THE FRAME GAME

Recently I was tooling around running errands while listening to NPR, and the featured show was on the topic of Cognitive Positive Reframing. They were interviewing a woman whose husband was suffering from the effects of Alzheimer’s and she was heartbroken at the fact that he was only a mere shell of the man she had married, years ago. She found herself resentful as his caregiver and had sought professional help. Through the process of reframing, however, she learned to manipulate her perspective with a positive spin and this helped her to manage her situation with more compassion and understanding.

Reframing is a way to solve problems by looking at the problem with a new outlook or from a different point of view. Reframing is also used in businesses to spark innovation and creativity – if you solve every obstacle the same way, chances are there will be no new ideas or innovation. If we can view our stressors as challenges that we can face, even opportunities, rather than mere threats to our happiness, they can help us out of feeling trapped. Once we broaden our perspectives with positivity, we are able to see more options. In the NPR lady’s case, she was able to focus on what she COULD do, rather than what she couldn’t. She could still hug him and show him affection. He could smile at her in appreciation. Sure, things weren’t ever going to be the same, but they could move forward together with a new encouraging viewpoint for their time ahead. Some days are harder than others, sure, but sometimes it IS mind over matter.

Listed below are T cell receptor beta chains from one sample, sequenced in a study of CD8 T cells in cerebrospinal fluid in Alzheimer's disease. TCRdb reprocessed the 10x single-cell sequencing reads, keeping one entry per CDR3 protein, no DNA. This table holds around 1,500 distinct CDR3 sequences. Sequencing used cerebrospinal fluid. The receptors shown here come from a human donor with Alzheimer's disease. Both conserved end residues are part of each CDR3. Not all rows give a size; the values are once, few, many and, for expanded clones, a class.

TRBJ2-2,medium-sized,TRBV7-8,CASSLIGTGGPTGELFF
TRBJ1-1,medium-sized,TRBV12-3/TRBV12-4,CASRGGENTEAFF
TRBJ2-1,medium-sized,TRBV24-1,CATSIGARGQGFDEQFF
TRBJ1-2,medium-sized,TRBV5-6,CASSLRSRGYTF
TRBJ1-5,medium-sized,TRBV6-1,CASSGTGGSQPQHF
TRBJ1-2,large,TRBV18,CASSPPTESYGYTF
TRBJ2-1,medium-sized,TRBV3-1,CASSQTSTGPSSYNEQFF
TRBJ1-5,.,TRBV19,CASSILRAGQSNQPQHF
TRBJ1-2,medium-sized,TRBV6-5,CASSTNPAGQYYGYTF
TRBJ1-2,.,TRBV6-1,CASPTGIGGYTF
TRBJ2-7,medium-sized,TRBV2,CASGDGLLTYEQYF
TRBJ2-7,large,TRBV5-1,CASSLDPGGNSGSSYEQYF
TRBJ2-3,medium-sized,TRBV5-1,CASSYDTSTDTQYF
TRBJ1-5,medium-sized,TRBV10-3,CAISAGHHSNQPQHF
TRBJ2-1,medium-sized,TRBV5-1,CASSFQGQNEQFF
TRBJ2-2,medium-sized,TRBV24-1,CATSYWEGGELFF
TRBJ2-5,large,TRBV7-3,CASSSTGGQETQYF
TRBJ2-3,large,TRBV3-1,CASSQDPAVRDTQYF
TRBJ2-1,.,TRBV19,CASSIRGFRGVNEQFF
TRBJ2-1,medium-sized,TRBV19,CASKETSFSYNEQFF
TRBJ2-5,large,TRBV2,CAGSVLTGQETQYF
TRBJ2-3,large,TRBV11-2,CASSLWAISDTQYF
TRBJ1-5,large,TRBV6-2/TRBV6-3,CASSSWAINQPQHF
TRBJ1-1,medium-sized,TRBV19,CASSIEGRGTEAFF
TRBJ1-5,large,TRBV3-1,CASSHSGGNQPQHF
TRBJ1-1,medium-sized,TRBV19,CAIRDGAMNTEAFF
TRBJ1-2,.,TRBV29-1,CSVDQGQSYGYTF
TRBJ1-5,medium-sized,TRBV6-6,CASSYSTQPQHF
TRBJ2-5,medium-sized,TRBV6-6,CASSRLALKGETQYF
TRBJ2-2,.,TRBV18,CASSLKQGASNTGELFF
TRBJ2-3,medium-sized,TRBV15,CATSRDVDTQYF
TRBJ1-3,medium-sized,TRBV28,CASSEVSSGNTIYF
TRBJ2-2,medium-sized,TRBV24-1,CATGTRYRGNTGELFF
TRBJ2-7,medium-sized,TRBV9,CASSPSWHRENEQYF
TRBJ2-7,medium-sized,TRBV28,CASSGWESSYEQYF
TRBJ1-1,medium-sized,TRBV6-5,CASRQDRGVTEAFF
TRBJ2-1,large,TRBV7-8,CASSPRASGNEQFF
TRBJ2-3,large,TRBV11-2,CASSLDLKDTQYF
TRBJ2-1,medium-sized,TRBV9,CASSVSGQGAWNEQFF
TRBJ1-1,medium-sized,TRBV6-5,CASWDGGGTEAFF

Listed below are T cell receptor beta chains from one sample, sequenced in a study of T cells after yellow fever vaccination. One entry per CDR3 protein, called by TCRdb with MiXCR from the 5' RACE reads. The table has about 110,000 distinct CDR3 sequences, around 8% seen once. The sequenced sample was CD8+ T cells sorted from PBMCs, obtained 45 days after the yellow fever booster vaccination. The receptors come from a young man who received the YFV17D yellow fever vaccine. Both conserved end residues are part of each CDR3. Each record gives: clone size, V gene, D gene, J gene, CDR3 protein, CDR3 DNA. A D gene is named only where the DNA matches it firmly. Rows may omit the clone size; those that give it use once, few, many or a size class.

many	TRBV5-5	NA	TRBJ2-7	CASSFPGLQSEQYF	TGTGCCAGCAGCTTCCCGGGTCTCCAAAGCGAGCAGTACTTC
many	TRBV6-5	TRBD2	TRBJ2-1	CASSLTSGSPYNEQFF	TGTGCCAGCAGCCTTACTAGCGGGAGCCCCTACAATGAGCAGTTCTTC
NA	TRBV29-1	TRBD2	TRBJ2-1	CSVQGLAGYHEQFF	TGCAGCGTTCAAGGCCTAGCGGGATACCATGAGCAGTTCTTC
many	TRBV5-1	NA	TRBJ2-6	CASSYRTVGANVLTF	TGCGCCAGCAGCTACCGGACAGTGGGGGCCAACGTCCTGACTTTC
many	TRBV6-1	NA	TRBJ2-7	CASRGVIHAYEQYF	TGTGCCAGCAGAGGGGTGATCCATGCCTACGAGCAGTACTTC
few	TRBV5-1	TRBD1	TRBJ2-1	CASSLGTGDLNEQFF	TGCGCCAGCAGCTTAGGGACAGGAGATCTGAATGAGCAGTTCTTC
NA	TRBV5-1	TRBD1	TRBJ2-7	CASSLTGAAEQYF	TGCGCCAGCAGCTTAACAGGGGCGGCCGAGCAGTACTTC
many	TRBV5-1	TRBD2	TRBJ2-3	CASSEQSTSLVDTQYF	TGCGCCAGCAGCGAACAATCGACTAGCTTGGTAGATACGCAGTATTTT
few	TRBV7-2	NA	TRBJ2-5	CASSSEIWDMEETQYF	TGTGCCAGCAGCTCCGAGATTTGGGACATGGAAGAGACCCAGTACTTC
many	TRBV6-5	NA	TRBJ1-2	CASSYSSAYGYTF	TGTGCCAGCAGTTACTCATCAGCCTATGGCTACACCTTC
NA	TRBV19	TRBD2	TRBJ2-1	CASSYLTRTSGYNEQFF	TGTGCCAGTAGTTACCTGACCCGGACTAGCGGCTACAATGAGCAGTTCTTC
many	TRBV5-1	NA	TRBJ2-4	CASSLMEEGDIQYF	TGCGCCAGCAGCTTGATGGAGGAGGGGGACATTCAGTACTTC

As I listened to this I grew excited and hopeful. I’m the type of optimistic fool that looks forward to trying shit like this out. Well, IN THEORY. Often, in recovery, folks would suggest that I should pray or wish good (or even fucking thank them if you can imagine) upon people which I felt had done me an injustice or owed me an apology for wrongdoing, as they have helped me to grow. I was told to look for my part in everything. I was told to do the next right thing. I was also told that even if I didn’t know what the next right thing was, I sure as shit knew what the WRONG thing was to do, so avoid doing THAT, at the very least.

I didn’t have long to wait for an opportunity.

My Mother was swinging through town on Mother’s Day weekend, only for one evening. We rarely get to spend time together, so this was special. My husband and I planned a nice family dinner and my only assignment was to pick up dessert. We have a delightful local bakeshop that specializes in spectacular cakes (with frosting so sweet it’ll give you an instant throbby toothache) and I decided to swing by and pick up one of those on my way home, a few hours before her arrival. As I opened the door and attempted to step into the bakery, I immediately realized my mistake. Did I mention it was MOTHER’S DAY WEEKEND!? That joint was rimmed out from elbows to assholes with young and white tennis-playing-bouncy-soccer moms to withered old country club divas, who had ALREADY ORDERED their fucking cakes because THEY ARE ADULTS WITH CALENDARS.